Do I really have to shoot in full manual mode on my DSLR?
Almost all DSLR users at one point in time were using simple point & shoot automatic cameras, then later on decided that they wanted to “take control” of the camera & get something which can shoot in manual. While the ambition is commendable & the drive to improve oneself is a good thing, many purchase a modern DSLR because they think that by getting a better camera their photos will automatically get better. Many then get disappointed when it’s not as easy as it seems. If you have read my previous article, you will find that the camera has very little to do with the quality of the images that you capture.
Most folks think that by taking control, it means shooting in full manual mode on a DSLR. Most newbies are usually coerced by their photography buddies into shooting manual without having learnt the basics in photography. Without understanding & learning the basics & the relationship between shutter speed, aperture & ISO, it’s impossible to shoot in full manual mode properly. The sad thing is almost all DSLR users, new or experienced will tell you that shooting full manual is the way to go. Worse most of these guys will scorn at you if you don’t. People who own a DSLR & shoot programmable auto all their lives will be laughed at because you are not part of the group. People like these are photography snobs & I think that as a newbie, you should do your best to avoid such people & focus on improving your own skills rather than listen to worthless advice.
I feel that to convince an amateur photographer to switch to manual shooting without first learning & understanding the basics in photography is very irresponsible & selfish.
Shooting in auto or manual doesn’t matter…
I always believe in the philosophy that if you can get the results you want on auto mode, who cares if you shoot auto or manual?
When you shoot in manual mode, you are essentially making adjustments to your shutter speed, aperture & ISO to get the exposure the way that you want it. Most folks will use the camera meter as a guide to whether they are getting these settings correct. Years of experience shooting in manual is key to doing this correctly & as a reflex without putting too much thought into it. Ultimately most of the time, the photographer uses the camera’s metering system to guide them on which settings to use. To manually make changes, you dial your shutter speed faster & ISO higher if you want to freeze action… or simply open your aperture wider if you are shooting in low light & need a narrow depth-of-field. In this aspect, you have full manual control so your basics will come into play & each change in setting will get you the desired results you are looking for.
When you shoot in let say, programmable auto, the camera makes an educated guess on which settings to use. Still using the same camera metering system to get there. The camera chooses a shutter speed, aperture & depending on how you set the camera, ISO is also automatically chosen. This is chosen to reflect on the exposure compensation which is set… usually the default is 0/zero compensation or we will call it 0 EV.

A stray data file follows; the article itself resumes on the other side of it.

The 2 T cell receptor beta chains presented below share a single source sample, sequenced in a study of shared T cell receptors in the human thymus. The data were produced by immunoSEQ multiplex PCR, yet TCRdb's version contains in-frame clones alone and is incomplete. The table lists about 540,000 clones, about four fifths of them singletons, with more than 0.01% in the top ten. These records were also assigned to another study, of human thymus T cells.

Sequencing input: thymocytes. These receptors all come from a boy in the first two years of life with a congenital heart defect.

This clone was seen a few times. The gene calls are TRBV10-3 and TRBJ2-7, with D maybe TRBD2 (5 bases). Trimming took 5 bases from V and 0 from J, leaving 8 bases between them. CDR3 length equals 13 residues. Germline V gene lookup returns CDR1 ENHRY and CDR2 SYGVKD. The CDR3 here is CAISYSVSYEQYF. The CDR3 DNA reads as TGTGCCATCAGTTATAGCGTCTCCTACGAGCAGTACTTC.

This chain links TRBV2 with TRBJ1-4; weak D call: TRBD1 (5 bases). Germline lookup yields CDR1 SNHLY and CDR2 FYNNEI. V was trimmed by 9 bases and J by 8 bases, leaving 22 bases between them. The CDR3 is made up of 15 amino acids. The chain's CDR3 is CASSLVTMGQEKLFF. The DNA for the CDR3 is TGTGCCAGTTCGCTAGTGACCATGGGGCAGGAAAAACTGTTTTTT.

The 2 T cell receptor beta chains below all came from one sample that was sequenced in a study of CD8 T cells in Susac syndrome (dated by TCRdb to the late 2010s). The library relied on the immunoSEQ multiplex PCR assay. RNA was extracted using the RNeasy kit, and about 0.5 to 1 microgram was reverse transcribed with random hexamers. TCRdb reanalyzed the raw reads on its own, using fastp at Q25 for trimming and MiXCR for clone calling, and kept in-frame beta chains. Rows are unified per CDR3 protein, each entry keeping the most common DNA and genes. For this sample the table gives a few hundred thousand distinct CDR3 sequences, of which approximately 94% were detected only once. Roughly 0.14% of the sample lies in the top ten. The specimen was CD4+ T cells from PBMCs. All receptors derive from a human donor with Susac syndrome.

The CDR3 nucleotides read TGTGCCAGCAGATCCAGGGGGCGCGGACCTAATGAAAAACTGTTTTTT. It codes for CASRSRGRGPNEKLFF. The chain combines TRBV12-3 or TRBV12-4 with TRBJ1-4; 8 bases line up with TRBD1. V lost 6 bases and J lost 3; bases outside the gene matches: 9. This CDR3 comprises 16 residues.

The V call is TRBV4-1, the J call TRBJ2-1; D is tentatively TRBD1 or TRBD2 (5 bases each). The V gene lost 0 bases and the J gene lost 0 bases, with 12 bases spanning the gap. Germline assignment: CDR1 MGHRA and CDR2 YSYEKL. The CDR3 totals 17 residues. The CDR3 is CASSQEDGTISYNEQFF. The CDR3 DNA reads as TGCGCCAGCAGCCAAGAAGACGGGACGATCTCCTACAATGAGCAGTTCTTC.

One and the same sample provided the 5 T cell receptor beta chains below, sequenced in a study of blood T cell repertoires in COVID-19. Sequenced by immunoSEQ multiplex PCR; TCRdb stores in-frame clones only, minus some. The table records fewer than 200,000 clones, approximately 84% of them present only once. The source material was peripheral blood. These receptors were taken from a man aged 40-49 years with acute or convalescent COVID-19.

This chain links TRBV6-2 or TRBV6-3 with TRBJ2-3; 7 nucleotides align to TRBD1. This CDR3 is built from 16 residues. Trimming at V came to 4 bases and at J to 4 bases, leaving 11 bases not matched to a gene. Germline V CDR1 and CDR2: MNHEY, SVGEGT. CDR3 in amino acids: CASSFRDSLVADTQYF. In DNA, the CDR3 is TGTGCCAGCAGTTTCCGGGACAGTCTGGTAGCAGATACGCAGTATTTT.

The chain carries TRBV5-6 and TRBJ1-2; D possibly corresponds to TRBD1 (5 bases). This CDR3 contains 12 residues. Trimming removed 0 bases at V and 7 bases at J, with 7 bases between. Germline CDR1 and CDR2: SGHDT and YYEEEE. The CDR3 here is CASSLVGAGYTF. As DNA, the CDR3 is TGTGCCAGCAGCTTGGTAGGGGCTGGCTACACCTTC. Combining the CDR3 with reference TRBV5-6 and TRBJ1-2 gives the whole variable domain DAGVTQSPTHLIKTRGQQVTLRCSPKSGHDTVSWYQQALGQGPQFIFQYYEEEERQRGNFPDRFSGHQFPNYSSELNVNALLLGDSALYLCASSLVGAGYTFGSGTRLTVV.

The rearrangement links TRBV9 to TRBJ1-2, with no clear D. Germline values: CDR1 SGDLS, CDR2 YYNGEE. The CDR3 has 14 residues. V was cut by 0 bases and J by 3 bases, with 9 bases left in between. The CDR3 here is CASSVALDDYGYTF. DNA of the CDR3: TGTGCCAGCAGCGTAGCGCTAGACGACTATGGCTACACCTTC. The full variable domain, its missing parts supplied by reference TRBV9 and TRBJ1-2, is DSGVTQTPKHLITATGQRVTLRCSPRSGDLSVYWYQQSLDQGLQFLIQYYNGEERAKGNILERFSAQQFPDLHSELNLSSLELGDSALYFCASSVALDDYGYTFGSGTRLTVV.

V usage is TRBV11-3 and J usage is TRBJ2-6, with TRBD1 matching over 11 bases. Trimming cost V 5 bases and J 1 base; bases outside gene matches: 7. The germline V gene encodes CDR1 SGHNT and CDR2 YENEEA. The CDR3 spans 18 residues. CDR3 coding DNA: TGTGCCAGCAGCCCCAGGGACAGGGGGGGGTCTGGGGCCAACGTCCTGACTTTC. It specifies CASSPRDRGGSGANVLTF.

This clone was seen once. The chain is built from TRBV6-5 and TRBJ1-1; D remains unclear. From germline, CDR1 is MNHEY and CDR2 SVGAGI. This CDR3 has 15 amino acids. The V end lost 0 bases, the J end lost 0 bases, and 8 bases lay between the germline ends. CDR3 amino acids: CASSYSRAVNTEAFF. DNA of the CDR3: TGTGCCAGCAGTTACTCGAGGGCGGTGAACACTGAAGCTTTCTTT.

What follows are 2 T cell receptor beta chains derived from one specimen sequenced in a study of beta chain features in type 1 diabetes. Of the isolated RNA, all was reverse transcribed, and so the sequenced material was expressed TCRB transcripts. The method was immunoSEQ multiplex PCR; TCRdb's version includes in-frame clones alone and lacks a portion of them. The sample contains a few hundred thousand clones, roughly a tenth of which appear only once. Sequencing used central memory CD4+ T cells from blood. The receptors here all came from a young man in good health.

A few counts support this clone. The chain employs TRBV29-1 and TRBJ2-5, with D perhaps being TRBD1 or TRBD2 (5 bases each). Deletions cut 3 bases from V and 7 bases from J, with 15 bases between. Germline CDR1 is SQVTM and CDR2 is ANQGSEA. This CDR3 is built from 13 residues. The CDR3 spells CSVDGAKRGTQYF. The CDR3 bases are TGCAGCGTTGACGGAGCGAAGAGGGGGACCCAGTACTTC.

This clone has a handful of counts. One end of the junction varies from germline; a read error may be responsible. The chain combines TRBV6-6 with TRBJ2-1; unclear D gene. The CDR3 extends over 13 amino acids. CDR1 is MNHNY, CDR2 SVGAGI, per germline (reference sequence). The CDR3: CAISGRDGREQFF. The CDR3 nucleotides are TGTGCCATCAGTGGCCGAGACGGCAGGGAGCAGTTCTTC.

So now if you want to get more light in, you simply dial your exposure compensation up to let say +2/3 EV so that more light reaches your camera sensor. What the camera will do is it will make an educated guess on what you want & then make the changes on the camera in terms of shutter speed, aperture & ISO to get the results you want. So basically it’s the same thing…
Good thing is when you use the programmable auto mode, you have time to slowly learn the basics & learn to correct the imperfections. You also spend more time on composition & getting the shot than worry about all the settings on the camera. Later when you get better, switch to Aperture Priority mode & learn to control depth-of-field.
But what if the camera makes an incorrect guess?
For starters you can set your ISO manually in Programmable Auto. Second, if you turn the dial on top of your camera, you can actually adjust your shutter speed & aperture in relation to your ISO & preset exposure compensation. Technically you still have manual control over all these settings even if you are shooting in Programmable Auto mode! If you know how your camera behaves & have been using it for sometime, you can know what the camera is going to do & then make the minor tweaks with these simple settings to get the results that you want. It’s that simple!
Then why even bother with full manual mode?
Manual mode is required when the lighting changes abruptly where you are trying to shoot. Usually when you are using a flash unit for indoor photography, shooting moving objects in low light when you want a preset shutter speed to freeze time (indoor stadiums during a performance or sports) & at rock concerts or outdoor performances with strobes & lighting all over the place. There are some other examples when manual mode is required, simply also because the camera will get fooled if you try & use auto mode in these situations.
So now do I really have to use full manual mode all the time?
The simple answer is NO. If you know your camera well & know how to make the necessary tweaks to get the results you want, then you don’t have to be a slave to the manual mode. Ultimately as you get more advanced, you’ll need to experiment with manual mode under difficult lighting situations. For the moment, just enjoy photography & making photos. Don’t let the camera intimidate you!